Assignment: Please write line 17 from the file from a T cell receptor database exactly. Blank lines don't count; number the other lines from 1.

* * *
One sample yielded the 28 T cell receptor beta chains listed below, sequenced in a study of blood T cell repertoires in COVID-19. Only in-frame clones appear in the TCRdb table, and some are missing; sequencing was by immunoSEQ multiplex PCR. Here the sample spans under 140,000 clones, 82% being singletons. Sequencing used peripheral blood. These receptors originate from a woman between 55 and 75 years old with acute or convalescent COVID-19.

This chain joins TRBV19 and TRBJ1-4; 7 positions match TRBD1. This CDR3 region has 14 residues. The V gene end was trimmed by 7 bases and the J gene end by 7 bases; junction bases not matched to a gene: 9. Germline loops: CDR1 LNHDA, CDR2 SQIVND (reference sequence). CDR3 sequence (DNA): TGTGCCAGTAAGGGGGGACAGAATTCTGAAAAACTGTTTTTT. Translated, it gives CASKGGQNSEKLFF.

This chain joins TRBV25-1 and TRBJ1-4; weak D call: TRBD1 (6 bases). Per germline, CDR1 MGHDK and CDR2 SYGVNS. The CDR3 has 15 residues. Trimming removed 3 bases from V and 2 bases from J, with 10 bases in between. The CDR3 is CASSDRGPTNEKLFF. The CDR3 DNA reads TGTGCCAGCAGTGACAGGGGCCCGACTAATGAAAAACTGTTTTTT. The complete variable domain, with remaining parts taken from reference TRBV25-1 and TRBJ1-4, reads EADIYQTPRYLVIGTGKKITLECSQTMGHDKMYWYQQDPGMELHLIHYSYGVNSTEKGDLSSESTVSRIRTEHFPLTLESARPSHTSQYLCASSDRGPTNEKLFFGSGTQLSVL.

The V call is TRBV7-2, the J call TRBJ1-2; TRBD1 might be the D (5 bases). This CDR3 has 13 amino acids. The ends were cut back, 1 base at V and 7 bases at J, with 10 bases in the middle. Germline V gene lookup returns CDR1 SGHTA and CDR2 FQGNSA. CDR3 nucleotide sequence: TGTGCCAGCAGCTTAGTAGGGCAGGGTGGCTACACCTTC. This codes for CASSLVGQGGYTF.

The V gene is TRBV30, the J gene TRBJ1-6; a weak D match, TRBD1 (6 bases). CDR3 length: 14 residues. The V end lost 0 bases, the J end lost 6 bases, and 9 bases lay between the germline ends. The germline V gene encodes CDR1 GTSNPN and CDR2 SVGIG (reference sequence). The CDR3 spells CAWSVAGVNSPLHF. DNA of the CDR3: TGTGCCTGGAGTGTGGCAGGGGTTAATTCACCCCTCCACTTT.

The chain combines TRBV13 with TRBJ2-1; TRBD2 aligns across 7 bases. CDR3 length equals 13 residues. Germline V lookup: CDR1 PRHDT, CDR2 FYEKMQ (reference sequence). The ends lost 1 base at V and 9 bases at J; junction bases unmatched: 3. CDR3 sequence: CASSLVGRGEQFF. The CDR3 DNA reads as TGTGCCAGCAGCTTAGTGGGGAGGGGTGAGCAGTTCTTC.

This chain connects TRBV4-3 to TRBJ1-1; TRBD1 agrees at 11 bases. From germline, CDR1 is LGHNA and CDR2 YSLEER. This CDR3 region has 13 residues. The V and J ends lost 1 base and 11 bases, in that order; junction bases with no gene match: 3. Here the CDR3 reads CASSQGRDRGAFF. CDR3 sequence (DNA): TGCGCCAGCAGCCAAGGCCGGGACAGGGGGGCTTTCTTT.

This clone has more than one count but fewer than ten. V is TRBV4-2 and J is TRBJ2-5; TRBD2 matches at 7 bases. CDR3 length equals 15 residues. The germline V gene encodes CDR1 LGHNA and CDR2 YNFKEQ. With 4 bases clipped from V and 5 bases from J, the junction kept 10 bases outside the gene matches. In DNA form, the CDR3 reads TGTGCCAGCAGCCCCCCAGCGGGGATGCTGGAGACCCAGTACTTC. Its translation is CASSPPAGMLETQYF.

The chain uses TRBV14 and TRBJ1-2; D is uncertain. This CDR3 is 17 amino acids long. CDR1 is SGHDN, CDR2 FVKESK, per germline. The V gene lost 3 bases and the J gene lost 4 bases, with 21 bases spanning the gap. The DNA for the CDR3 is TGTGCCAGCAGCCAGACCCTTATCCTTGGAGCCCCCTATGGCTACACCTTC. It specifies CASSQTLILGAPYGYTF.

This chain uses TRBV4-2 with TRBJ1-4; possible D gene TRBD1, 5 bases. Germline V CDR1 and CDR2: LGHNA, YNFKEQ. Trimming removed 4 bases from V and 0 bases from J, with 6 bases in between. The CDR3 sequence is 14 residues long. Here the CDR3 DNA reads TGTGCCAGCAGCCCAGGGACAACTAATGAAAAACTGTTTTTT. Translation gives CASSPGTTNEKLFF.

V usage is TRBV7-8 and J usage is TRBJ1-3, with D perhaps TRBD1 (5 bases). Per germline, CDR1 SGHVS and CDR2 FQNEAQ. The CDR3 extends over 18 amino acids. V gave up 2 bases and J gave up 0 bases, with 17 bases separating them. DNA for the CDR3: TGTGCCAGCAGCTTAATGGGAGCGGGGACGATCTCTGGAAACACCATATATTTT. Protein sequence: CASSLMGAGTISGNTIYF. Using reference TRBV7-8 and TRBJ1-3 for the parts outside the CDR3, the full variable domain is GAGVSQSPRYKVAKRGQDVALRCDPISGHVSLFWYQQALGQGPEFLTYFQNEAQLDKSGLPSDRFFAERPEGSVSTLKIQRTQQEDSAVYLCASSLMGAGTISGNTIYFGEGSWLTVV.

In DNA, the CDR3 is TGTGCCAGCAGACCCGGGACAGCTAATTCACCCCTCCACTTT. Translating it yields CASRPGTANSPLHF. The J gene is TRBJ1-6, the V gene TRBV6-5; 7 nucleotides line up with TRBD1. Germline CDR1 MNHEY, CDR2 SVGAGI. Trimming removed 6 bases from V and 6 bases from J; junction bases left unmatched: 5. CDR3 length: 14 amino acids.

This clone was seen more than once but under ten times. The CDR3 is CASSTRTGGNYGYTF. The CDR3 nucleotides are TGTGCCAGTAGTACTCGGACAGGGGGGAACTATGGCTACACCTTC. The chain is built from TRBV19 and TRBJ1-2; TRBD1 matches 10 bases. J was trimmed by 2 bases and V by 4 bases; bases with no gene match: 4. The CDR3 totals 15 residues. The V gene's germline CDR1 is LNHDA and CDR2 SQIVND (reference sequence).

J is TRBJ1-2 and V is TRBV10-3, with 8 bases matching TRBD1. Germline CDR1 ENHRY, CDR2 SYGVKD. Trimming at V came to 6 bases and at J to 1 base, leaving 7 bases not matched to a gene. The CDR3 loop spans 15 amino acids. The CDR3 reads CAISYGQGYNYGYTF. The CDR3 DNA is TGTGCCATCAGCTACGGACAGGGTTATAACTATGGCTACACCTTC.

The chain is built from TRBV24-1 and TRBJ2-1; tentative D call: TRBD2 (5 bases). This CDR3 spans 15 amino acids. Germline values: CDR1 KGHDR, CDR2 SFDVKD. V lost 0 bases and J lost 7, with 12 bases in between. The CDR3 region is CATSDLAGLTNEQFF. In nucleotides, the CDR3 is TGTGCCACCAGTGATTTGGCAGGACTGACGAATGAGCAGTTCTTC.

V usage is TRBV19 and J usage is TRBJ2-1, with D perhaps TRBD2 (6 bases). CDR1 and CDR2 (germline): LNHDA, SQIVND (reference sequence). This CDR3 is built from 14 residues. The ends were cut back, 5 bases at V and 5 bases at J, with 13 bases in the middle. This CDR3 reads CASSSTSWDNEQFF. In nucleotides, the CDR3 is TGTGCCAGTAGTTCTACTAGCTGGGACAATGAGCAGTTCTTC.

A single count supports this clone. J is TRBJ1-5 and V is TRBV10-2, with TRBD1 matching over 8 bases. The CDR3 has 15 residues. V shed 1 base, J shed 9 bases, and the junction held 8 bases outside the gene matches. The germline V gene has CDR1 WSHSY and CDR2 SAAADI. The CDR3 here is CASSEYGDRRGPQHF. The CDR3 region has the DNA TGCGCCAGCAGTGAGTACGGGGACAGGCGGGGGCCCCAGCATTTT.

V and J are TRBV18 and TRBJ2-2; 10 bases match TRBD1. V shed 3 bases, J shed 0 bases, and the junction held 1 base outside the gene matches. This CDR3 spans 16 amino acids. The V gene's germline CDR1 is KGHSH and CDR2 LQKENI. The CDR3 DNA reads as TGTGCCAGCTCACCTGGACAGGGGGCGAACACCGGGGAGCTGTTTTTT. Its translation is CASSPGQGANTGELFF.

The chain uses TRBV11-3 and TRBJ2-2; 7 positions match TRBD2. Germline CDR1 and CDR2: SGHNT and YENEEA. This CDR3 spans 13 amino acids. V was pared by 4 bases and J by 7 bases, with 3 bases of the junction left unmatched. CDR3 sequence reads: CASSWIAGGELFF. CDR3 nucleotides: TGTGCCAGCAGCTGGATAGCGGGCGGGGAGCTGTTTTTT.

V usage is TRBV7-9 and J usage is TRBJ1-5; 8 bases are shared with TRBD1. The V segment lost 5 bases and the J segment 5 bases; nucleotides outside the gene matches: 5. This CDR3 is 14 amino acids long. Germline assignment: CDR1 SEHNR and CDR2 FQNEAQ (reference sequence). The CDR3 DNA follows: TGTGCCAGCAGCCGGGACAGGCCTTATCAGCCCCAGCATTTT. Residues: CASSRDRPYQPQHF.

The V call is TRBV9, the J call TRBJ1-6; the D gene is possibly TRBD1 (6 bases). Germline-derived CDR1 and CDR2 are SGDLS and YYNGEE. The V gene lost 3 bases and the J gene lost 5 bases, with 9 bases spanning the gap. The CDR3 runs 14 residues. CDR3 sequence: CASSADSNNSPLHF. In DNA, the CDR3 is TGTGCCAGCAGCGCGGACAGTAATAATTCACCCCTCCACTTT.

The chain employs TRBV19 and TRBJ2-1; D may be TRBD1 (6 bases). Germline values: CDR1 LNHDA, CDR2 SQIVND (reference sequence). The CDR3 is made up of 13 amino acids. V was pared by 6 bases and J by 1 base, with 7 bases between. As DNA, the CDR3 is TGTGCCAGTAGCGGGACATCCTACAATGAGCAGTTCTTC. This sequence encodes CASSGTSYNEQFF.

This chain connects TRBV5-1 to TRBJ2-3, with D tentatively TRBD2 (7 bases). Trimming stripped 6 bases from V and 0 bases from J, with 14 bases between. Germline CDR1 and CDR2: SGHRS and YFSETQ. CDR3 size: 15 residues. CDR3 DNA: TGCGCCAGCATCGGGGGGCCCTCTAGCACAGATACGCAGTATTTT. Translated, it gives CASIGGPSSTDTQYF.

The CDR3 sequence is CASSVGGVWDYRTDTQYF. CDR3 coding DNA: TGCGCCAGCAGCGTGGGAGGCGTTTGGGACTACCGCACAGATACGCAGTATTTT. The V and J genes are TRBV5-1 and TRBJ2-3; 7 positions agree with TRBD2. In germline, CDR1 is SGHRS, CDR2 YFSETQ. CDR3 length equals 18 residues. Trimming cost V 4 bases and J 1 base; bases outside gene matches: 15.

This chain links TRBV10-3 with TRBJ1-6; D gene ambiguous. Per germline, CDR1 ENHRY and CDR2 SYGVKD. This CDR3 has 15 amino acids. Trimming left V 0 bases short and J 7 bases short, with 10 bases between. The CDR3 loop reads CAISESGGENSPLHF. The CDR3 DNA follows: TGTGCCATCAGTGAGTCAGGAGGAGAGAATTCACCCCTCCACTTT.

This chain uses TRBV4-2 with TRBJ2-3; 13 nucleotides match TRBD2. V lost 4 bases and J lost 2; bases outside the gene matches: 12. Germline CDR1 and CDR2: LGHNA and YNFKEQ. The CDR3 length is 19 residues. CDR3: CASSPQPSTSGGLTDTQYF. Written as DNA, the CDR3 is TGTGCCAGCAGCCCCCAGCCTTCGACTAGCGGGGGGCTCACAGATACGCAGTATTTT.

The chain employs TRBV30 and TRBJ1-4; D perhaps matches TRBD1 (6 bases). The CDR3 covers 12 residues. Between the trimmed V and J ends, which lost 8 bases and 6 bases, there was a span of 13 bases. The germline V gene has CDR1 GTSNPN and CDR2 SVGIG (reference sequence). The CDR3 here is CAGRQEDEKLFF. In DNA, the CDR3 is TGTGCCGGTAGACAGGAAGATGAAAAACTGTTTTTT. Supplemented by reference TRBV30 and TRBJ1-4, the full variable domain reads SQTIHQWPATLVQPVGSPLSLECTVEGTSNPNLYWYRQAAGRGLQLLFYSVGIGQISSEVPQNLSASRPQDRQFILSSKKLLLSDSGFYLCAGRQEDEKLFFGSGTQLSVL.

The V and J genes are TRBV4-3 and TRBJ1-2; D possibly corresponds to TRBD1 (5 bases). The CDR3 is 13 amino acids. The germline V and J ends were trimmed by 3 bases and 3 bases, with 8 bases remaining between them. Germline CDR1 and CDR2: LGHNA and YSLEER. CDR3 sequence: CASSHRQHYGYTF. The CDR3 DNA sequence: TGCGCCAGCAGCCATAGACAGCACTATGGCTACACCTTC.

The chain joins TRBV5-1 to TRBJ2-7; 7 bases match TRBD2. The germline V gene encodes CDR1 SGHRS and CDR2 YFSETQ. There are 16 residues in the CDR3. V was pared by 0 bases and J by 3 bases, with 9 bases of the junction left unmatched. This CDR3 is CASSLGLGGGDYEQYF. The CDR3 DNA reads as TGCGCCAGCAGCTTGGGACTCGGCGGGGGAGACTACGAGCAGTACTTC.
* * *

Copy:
A single count supports this clone. J is TRBJ1-5 and V is TRBV10-2, with TRBD1 matching over 8 bases. The CDR3 has 15 residues. V shed 1 base, J shed 9 bases, and the junction held 8 bases outside the gene matches. The germline V gene has CDR1 WSHSY and CDR2 SAAADI. The CDR3 here is CASSEYGDRRGPQHF. The CDR3 region has the DNA TGCGCCAGCAGTGAGTACGGGGACAGGCGGGGGCCCCAGCATTTT.